Home VCU hosts Twitter chat with oral cancer expert on Wednesday

VCU hosts Twitter chat with oral cancer expert on Wednesday


vcuWhile smoking and tobacco use continue to be major risk factors for oral cancer, young, healthy, nonsmoking individuals comprise the disease’s fastest growing segment of patients due to its connection to the HPV virus.

About 48,000 Americans will be diagnosed with oral cancer this year, according to the Oral Cancer Foundation, and of those individuals only slightly more than half will be alive in five years. Historically the death rate associated with oral cancer is particularly high not because it is difficult to diagnose, but due to the cancer being routinely discovered late in its development.

“Lack of awareness appears to be a key reason for late diagnosis,” said Jaisri Thoppay, D.D.S., assistant professor of oral medicine and orofacial pain in the Department of Oral and Maxillofacial Surgery in the Virginia Commonwealth University School of Dentistry.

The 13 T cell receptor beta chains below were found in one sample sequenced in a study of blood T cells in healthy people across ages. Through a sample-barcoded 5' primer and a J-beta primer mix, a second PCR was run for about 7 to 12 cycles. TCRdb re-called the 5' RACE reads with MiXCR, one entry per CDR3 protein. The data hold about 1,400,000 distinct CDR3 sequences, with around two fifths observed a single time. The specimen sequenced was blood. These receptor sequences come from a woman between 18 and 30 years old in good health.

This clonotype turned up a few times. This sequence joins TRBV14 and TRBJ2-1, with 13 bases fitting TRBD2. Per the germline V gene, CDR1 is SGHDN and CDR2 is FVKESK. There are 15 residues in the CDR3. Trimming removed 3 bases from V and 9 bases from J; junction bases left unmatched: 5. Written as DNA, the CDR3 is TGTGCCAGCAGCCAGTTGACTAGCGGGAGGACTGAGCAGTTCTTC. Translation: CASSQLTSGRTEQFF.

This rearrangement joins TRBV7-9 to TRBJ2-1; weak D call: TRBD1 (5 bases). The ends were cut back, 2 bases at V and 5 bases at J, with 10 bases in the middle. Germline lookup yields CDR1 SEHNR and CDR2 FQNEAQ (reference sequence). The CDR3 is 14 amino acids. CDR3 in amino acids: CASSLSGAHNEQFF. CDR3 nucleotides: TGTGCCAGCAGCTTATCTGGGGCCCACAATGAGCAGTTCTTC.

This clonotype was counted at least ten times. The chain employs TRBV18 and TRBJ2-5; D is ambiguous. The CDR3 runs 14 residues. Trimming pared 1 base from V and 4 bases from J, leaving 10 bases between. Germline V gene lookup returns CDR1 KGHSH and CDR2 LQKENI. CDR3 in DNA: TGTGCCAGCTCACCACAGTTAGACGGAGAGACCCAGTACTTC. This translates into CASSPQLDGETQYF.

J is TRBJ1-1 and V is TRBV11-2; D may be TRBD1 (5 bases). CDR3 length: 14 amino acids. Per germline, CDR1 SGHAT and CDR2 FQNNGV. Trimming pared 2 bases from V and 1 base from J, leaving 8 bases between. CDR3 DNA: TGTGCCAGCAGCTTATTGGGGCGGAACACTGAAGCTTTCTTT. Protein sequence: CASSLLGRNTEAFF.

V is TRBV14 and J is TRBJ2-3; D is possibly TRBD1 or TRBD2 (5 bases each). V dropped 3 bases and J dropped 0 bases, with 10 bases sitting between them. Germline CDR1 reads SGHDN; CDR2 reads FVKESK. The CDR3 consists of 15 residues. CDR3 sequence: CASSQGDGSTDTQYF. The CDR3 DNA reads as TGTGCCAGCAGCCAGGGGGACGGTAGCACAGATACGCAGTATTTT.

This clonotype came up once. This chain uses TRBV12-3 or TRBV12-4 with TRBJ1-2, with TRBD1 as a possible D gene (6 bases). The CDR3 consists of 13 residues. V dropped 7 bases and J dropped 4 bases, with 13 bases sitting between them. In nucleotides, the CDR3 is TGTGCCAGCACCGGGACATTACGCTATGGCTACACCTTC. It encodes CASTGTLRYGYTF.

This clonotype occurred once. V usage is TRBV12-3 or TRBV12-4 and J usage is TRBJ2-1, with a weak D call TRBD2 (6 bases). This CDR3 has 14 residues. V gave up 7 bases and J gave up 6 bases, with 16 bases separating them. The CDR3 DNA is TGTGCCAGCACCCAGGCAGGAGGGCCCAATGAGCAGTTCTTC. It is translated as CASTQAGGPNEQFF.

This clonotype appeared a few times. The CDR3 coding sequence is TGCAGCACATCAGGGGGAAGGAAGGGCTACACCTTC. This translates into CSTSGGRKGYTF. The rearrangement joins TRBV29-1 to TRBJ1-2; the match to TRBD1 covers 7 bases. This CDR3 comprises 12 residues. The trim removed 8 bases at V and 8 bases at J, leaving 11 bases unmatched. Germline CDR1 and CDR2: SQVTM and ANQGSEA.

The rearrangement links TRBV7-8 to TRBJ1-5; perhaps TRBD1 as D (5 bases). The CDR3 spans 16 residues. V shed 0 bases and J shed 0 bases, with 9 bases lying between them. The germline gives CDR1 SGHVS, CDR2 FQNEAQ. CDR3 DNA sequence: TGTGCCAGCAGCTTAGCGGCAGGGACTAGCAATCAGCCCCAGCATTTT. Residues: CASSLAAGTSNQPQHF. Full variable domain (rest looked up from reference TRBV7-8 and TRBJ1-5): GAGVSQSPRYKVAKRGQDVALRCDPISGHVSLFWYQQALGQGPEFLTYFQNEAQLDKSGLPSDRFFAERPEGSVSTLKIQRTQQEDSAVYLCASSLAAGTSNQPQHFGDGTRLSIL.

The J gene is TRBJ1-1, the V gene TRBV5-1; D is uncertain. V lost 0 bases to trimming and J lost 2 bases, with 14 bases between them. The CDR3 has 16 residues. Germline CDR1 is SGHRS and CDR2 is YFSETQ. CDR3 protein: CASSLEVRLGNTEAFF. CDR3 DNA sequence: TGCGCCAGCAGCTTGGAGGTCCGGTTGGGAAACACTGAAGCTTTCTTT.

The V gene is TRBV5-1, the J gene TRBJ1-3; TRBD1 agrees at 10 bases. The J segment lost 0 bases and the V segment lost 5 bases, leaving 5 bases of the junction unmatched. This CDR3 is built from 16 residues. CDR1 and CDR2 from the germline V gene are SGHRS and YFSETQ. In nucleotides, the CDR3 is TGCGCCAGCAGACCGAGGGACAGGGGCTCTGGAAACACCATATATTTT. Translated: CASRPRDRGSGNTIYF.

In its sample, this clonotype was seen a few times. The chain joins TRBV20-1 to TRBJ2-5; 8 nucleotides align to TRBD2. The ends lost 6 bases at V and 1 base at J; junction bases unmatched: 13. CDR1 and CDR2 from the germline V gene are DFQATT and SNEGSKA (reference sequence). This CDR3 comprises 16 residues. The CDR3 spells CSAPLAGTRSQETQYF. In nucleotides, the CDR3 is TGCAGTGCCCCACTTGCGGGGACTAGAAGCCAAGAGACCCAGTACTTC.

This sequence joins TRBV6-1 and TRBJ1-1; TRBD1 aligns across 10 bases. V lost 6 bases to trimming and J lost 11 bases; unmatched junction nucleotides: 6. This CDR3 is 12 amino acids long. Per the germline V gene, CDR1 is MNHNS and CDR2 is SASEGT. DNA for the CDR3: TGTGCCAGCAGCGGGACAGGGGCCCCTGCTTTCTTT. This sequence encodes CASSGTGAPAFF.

Thoppay will answer questions about oral cancer during a VCU Health Twitter chat on April 6 from 1:30 to 2:30 p.m. Everyone is invited to sign into their Twitter accounts and join the conversation to have their questions about the disease answered. Just remember to use the hashtag #VCUHealthChat when posting questions and comments.

Questions can be submitted in advance via Twitter using #VCUHealthChat and @VCUHealth on Twitter.

In recognition of April being Oral Cancer Awareness Month, VCU Dental Care will host a free oral, head and neck cancer screening event on April 23 from 10 a.m. to 1 p.m. at the Lyons Dental Building, 520 N. 12th St. During the screening, which is open to the public, VCU School of Dentistry students and faculty will collect key medical and social histories that target predisposing conditions for oral, head and neck cancers. A thorough head and neck exam will also be provided.

“We will look for any suspicious lesions and address any questions that the patient may have regarding oral cancer,” Thoppay said. “Early diagnosis is the key to better prognosis and it should not be missed just because the person was unaware.”



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